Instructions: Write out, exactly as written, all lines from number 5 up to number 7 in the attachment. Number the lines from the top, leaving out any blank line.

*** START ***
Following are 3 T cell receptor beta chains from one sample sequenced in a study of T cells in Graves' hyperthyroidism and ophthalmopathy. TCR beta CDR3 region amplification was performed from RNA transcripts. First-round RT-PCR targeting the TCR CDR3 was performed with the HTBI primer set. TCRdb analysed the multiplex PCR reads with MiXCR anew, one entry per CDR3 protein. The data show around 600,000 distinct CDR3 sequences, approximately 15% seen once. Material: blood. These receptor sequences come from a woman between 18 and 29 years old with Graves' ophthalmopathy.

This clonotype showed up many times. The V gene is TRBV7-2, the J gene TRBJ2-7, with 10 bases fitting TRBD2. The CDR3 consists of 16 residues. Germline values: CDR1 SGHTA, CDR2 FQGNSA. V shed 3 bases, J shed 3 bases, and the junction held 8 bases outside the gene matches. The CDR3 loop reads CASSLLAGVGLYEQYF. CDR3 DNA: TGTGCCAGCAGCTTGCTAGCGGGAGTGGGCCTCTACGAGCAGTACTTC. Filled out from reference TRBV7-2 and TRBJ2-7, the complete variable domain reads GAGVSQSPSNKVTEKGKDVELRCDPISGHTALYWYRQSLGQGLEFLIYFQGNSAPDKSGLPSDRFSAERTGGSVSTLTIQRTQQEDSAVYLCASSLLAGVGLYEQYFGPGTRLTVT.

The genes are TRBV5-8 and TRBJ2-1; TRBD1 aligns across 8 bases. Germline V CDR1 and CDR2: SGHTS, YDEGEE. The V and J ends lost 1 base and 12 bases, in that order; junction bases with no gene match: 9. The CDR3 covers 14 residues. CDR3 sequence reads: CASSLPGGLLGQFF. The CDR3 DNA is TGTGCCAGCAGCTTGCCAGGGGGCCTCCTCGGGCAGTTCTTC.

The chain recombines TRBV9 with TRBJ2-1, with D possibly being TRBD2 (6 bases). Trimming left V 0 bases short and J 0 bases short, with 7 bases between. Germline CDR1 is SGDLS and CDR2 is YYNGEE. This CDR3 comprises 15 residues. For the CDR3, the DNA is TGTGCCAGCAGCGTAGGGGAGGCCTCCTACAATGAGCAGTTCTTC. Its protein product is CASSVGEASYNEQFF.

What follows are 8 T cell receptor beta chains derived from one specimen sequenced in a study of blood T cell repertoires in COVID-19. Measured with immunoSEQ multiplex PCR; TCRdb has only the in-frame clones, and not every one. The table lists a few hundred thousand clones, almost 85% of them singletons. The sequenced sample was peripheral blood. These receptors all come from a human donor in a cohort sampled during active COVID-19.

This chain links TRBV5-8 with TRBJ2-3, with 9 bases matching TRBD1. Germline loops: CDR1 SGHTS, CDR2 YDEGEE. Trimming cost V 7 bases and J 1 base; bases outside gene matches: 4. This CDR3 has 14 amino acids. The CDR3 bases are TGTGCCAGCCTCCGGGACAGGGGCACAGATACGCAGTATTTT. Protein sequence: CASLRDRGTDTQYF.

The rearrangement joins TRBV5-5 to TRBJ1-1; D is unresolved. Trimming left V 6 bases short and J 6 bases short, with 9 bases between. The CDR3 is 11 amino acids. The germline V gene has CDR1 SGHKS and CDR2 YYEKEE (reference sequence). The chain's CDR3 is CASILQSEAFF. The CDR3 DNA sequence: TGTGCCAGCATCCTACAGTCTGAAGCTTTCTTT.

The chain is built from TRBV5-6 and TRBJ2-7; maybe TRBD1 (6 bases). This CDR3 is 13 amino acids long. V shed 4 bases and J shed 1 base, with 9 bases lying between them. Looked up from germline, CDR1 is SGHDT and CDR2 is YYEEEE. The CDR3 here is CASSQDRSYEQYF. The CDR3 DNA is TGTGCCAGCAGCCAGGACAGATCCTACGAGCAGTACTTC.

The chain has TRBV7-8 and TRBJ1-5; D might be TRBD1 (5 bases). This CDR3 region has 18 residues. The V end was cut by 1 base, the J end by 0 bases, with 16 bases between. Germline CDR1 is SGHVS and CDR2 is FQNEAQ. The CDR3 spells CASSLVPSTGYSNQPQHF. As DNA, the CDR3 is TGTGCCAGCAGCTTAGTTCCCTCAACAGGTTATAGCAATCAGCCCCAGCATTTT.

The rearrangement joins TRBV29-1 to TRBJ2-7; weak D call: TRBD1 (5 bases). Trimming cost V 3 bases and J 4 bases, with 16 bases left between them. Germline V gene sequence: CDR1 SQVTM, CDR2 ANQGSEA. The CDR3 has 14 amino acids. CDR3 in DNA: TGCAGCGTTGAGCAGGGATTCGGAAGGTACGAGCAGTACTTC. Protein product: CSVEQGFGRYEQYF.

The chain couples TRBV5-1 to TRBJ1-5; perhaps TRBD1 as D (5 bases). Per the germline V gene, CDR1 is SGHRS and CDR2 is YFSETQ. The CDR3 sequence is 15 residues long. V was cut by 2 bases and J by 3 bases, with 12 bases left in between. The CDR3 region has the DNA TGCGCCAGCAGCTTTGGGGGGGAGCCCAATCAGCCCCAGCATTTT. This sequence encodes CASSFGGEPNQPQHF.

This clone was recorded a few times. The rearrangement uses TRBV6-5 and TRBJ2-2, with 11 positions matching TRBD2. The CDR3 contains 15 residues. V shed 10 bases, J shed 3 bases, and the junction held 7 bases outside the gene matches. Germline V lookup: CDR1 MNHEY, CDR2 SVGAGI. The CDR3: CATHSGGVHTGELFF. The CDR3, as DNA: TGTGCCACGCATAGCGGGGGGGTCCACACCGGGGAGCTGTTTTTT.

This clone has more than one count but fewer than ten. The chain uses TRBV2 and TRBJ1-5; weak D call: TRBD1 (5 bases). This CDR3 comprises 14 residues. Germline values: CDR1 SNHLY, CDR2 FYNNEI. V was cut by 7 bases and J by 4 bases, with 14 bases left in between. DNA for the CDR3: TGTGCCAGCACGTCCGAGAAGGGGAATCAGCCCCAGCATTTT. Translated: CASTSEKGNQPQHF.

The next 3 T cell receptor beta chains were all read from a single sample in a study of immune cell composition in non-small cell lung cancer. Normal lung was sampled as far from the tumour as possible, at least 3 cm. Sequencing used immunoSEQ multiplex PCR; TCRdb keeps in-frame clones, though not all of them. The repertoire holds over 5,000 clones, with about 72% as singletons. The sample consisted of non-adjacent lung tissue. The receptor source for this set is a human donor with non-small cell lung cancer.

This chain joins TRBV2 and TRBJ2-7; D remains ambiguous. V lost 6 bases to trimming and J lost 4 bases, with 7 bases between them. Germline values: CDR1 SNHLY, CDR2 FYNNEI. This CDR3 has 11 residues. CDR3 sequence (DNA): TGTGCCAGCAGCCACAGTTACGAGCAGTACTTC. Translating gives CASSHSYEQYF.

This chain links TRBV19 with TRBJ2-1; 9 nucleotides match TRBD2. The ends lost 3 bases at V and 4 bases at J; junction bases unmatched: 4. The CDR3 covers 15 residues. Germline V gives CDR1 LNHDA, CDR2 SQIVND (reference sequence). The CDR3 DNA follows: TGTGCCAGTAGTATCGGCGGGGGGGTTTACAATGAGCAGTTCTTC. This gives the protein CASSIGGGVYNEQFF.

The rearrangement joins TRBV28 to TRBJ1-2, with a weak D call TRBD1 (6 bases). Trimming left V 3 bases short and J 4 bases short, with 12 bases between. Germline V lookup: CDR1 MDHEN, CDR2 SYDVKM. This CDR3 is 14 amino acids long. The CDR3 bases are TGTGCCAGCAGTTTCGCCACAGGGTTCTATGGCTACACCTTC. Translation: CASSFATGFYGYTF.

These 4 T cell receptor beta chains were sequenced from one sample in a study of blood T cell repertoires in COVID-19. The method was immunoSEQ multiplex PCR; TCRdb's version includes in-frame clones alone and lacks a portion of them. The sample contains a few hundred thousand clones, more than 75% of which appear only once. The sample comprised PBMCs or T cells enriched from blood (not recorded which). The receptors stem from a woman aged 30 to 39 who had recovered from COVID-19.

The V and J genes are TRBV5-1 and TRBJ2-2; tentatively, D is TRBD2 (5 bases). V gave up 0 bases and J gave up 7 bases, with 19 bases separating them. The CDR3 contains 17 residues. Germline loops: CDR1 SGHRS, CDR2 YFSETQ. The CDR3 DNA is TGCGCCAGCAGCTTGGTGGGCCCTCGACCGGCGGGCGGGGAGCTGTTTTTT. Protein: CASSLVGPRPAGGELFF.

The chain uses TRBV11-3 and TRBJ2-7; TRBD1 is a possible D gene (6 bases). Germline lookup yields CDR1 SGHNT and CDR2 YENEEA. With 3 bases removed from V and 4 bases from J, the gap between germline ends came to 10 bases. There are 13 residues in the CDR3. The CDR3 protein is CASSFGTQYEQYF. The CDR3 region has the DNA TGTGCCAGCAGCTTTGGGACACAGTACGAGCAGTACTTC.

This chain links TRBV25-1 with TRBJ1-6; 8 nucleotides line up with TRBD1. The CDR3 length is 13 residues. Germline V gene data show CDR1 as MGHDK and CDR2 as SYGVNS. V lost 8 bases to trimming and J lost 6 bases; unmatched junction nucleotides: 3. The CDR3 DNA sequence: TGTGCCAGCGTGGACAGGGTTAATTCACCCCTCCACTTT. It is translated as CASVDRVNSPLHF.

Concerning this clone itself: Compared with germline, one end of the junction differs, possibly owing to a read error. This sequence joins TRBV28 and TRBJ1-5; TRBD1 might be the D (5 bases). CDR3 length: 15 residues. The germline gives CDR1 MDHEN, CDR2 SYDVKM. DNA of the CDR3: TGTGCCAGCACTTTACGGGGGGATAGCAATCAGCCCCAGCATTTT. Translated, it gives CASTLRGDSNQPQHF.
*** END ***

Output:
What follows are 8 T cell receptor beta chains derived from one specimen sequenced in a study of blood T cell repertoires in COVID-19. Measured with immunoSEQ multiplex PCR; TCRdb has only the in-frame clones, and not every one. The table lists a few hundred thousand clones, almost 85% of them singletons. The sequenced sample was peripheral blood. These receptors all come from a human donor in a cohort sampled during active COVID-19.

This chain links TRBV5-8 with TRBJ2-3, with 9 bases matching TRBD1. Germline loops: CDR1 SGHTS, CDR2 YDEGEE. Trimming cost V 7 bases and J 1 base; bases outside gene matches: 4. This CDR3 has 14 amino acids. The CDR3 bases are TGTGCCAGCCTCCGGGACAGGGGCACAGATACGCAGTATTTT. Protein sequence: CASLRDRGTDTQYF.

The rearrangement joins TRBV5-5 to TRBJ1-1; D is unresolved. Trimming left V 6 bases short and J 6 bases short, with 9 bases between. The CDR3 is 11 amino acids. The germline V gene has CDR1 SGHKS and CDR2 YYEKEE (reference sequence). The chain's CDR3 is CASILQSEAFF. The CDR3 DNA sequence: TGTGCCAGCATCCTACAGTCTGAAGCTTTCTTT.